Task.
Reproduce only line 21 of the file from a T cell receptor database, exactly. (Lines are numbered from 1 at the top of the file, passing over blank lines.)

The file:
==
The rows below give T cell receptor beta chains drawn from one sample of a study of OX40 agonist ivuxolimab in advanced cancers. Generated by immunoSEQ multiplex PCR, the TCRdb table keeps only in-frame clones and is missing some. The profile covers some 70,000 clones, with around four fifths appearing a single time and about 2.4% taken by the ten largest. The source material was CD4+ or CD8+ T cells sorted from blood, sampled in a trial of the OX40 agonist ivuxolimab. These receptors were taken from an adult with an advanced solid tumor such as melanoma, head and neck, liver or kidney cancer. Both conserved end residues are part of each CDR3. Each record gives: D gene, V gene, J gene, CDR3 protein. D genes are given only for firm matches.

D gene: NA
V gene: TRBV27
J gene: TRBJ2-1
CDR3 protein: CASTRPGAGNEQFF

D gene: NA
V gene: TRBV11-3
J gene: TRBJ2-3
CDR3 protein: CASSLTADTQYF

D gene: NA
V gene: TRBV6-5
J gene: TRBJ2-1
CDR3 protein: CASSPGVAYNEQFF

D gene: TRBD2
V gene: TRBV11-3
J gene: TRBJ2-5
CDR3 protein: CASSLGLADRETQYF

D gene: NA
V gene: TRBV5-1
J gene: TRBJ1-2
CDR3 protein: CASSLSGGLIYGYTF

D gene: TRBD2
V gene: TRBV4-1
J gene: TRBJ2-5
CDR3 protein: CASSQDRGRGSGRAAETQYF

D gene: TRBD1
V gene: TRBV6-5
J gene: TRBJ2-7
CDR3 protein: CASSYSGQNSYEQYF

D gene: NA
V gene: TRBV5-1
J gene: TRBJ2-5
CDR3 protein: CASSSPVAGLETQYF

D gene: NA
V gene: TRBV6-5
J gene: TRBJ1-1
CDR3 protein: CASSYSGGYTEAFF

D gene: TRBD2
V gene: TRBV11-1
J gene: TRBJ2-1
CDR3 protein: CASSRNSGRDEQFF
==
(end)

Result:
CDR3 protein: CASSLSGGLIYGYTF